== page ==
May 17, 2022 · 4 min read
Like any SaaS business, cloud providers struggle with customer churn. When it comes to AWS, one of the key ways they combat this is by offering Reserved Instances (RIs).
RIs are effectively locked-in subscriptions for AWS services. You commit to using a certain amount of resources for a set period of time, and in return you get a discount on your bill. This sounds like a great deal for both parties – AWS gets guaranteed revenue, and customers get lower costs. Beyond AWS, other cloud providers have similar offerings. For example, Azure's equivalent is called Azure Reserved Virtual Machine Instances.
Let’s look at some of the issues with traditional RIs, particularly upfront RIs, and how Usage.AI solves these issues with no-upfront RIs that are bought and sold in real-time as your needs change.
Cloud spending is expected to reach a tremendous $1.3 trillion by 2025, from an annual growth rate of almost 17%, according to IDC. For cloud providers to achieve this enormous growth, they need to keep customers locked in.
By locking customers into a long-term contract, providers can reduce the likelihood of that customer switching to a competitor. Once you’ve committed to an RI, it's in their best interest to keep you locked in, even if there are better options available. Therefore, the biggest problem with RIs is that they create misaligned incentives between the cloud provider and its customers.
Another big problem with RIs is that they lack flexibility. This is most apparent when it comes to changes in usage patterns.
For example, let’s say you have a workload that's variable in nature. Some months it may use more resources, and some months it may use less. With an RI, you're effectively paying for capacity whether you use it or not. This can lead to wasted spend, as you're paying for resources that you don't necessarily need.
Additionally, RIs are often non-refundable. So if your plans change and you no longer need the capacity, you're still on the hook for the entire duration of the contract.
This lack of flexibility can be a major problem for customers who find themselves in a situation where their usage patterns have changed and they can no longer utilize their RIs.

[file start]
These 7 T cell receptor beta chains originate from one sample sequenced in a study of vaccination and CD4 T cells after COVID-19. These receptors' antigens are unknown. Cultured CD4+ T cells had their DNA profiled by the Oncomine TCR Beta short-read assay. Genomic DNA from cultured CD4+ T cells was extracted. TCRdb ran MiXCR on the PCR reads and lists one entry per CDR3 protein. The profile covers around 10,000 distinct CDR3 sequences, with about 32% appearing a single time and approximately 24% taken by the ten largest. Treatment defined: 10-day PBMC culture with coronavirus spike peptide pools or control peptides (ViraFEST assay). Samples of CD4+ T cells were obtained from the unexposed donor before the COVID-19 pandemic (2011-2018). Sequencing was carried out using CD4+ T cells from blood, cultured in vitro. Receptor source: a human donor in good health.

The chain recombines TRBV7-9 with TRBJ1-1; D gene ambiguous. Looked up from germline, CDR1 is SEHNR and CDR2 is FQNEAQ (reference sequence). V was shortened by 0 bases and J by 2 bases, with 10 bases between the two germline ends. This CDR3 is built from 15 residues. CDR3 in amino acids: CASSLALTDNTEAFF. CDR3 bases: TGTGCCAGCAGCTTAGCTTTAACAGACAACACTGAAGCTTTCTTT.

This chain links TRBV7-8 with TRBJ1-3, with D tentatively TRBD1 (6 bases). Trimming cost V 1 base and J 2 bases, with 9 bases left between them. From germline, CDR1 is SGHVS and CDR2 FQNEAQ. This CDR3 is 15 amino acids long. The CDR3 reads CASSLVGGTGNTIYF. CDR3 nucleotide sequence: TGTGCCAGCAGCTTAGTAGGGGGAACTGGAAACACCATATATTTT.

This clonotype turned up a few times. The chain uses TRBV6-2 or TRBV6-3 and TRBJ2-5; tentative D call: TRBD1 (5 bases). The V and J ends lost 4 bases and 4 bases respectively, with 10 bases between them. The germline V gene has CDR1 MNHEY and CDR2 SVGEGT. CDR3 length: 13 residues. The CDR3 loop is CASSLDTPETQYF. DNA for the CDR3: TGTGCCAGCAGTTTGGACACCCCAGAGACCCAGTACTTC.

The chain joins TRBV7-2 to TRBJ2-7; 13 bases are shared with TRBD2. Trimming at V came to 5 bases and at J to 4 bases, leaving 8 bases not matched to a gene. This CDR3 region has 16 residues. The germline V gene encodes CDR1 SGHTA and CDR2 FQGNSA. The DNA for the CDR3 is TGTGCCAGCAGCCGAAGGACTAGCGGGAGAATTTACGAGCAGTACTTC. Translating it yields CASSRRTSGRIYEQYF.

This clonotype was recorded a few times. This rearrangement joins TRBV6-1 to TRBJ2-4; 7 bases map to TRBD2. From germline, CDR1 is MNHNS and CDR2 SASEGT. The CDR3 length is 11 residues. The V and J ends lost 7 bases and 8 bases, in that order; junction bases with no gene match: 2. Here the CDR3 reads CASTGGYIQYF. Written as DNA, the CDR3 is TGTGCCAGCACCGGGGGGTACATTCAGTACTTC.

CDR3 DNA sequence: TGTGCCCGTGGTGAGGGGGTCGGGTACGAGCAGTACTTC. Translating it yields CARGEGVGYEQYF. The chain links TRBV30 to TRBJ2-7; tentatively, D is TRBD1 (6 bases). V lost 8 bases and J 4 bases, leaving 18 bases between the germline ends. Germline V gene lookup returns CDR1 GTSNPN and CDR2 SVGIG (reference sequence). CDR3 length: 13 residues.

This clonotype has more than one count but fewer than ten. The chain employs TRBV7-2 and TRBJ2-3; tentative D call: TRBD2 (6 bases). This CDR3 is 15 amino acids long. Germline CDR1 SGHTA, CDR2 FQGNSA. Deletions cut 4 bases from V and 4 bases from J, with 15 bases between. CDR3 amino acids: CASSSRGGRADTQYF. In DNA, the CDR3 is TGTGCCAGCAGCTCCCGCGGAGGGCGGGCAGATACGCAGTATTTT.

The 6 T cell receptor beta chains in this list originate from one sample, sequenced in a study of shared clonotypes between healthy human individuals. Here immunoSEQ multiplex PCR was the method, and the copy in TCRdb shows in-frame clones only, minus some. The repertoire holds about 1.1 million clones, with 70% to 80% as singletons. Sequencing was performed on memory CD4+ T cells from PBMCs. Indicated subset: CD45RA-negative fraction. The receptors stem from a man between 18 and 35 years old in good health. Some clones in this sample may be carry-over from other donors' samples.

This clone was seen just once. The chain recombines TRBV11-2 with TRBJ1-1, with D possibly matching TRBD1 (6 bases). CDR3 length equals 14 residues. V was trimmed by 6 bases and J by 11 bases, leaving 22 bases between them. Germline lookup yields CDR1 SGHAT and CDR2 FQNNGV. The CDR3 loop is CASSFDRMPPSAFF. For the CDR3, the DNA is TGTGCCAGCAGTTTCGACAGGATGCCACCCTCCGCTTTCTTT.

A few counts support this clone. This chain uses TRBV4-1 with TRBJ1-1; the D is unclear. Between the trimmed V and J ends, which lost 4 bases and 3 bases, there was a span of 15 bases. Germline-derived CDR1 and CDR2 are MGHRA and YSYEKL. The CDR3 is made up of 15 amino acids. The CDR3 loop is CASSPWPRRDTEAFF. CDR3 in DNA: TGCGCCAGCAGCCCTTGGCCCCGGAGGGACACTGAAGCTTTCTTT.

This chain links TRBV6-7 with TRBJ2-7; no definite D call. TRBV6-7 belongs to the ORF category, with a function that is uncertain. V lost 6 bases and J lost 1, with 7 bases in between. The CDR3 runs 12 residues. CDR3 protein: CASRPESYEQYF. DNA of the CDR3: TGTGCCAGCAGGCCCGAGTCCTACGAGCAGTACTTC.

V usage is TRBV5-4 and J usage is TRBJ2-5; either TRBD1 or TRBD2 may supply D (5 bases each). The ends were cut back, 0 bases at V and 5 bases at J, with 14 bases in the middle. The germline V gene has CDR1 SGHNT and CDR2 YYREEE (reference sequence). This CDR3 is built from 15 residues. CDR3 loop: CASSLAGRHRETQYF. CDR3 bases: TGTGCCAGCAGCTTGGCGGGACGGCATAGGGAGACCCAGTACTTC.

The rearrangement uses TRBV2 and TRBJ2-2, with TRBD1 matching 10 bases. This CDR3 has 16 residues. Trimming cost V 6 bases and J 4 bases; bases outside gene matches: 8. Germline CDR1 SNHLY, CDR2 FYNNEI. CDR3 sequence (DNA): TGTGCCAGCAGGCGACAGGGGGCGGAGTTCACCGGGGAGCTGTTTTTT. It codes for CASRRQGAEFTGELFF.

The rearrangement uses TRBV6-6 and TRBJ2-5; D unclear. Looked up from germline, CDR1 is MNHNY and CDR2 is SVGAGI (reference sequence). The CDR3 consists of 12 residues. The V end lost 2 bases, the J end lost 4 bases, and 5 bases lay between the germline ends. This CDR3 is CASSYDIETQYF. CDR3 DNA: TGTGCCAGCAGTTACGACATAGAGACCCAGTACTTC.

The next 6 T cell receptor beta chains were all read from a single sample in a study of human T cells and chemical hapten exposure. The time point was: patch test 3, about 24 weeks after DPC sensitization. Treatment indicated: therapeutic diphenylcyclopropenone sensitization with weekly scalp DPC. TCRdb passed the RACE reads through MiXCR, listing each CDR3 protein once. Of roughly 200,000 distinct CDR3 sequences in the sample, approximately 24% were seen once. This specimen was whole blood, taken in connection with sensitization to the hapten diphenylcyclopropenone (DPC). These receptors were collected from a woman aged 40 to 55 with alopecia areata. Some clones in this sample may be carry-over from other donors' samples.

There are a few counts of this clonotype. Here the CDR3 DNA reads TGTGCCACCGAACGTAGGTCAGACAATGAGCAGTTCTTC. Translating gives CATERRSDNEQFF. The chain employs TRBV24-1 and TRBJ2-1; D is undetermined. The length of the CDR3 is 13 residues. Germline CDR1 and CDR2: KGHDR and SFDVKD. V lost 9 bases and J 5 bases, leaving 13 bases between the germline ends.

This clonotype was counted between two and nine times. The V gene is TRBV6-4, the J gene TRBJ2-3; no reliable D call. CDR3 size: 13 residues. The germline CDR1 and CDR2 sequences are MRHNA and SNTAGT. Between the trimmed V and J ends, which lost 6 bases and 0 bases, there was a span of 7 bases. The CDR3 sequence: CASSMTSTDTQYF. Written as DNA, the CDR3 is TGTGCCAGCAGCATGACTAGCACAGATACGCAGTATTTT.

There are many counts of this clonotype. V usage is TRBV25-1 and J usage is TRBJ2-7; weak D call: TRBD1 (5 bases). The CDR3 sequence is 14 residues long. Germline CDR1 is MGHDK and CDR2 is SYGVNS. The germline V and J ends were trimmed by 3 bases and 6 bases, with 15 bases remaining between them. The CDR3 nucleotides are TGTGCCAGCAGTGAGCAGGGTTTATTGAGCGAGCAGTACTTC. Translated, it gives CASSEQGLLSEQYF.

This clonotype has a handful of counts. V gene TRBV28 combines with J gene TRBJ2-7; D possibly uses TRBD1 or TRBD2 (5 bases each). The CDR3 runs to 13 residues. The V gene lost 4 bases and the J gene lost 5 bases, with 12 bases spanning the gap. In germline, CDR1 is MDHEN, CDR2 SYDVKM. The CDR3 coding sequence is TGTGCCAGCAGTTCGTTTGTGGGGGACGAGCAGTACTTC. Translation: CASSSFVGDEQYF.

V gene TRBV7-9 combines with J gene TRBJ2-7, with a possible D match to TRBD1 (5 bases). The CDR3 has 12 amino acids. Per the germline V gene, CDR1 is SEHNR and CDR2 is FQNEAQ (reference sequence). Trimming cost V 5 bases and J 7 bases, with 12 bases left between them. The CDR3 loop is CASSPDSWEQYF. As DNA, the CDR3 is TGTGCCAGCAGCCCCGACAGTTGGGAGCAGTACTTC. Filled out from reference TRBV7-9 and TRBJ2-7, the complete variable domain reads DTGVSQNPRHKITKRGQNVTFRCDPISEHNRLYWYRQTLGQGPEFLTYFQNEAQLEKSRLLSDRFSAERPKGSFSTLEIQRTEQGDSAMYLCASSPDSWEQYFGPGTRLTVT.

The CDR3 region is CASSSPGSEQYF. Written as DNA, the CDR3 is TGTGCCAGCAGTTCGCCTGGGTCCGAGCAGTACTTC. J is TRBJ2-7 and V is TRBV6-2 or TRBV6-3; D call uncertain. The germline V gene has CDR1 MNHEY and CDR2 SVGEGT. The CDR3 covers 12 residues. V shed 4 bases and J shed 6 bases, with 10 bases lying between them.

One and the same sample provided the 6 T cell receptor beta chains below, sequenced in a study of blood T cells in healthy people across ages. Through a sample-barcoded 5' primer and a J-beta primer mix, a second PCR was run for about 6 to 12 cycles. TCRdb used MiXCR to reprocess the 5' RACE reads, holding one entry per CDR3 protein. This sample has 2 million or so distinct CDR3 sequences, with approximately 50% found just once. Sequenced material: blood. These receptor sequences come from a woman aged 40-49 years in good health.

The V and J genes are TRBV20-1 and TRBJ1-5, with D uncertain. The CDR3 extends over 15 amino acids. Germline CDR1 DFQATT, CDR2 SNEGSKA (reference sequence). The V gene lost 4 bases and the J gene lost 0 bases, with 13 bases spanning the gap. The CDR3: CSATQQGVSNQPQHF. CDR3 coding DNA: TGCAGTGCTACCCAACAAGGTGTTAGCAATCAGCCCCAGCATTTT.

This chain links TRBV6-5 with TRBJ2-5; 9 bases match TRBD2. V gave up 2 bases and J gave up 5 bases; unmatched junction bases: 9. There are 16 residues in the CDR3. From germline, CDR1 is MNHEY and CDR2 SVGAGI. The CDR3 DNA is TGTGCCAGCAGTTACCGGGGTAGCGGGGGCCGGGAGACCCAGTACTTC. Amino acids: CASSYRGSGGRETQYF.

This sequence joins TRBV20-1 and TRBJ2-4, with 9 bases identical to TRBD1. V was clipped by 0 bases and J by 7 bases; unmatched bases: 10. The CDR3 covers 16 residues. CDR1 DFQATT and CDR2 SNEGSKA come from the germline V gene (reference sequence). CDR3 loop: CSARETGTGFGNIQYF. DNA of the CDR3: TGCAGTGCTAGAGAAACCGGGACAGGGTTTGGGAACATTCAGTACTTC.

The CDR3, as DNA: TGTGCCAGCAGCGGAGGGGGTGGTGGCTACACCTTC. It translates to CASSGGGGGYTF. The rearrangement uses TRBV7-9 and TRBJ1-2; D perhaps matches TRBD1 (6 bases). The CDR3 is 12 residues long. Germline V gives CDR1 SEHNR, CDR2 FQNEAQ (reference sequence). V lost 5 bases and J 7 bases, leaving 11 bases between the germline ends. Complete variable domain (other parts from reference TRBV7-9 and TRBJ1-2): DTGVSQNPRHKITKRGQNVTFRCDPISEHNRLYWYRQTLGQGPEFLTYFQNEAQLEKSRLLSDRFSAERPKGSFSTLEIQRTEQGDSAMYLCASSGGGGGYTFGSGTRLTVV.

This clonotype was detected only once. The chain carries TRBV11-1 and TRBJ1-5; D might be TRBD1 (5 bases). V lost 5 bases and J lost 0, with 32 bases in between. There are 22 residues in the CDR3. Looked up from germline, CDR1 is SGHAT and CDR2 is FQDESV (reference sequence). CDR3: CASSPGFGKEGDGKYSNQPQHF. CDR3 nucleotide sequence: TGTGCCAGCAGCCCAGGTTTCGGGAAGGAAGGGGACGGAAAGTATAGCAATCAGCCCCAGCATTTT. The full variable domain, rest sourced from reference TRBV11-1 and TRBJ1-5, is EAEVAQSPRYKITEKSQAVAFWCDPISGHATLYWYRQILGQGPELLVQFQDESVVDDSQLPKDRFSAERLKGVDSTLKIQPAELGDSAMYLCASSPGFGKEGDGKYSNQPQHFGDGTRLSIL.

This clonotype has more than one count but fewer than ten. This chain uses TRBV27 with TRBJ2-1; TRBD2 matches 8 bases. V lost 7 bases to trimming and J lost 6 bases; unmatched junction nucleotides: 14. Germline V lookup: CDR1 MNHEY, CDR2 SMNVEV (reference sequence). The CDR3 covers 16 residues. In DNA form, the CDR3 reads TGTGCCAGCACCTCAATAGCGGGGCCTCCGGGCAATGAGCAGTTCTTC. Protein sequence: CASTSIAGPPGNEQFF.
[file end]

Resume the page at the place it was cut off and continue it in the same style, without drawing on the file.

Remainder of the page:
Prediction is hard, especially when it comes to cloud usage. There are a lot of factors that can affect resource utilization, from CPU and memory usage to disk I/O and network throughput. Moreover, given the dynamic nature of cloud workloads, it can be difficult to get an accurate forecast.
With many instance types and little visibility into cloud bills, businesses can often find themselves unexpectedly spending more on Reserved Instances than they thought. For example, a company might miscalculate its traffic patterns and over-provision instances, leading to wasted spend.
Compounding the problem, properly tagging cloud resources is often difficult. This makes it hard to attribute cost to the right department or application. Finance and engineering teams might have different priorities when it comes to Reserved Instances, which can further complicate decision-making.
Lastly, the pricing structure for RIs can be complicated and difficult to understand. There are numerous options and variables to consider, which can make it hard to know if you're getting a good deal.
To add to the confusion, AWS frequently introduces new RI offerings and discounts. This means that customers who sign up for an RI today may not be getting the same deal as those who signed up a month ago.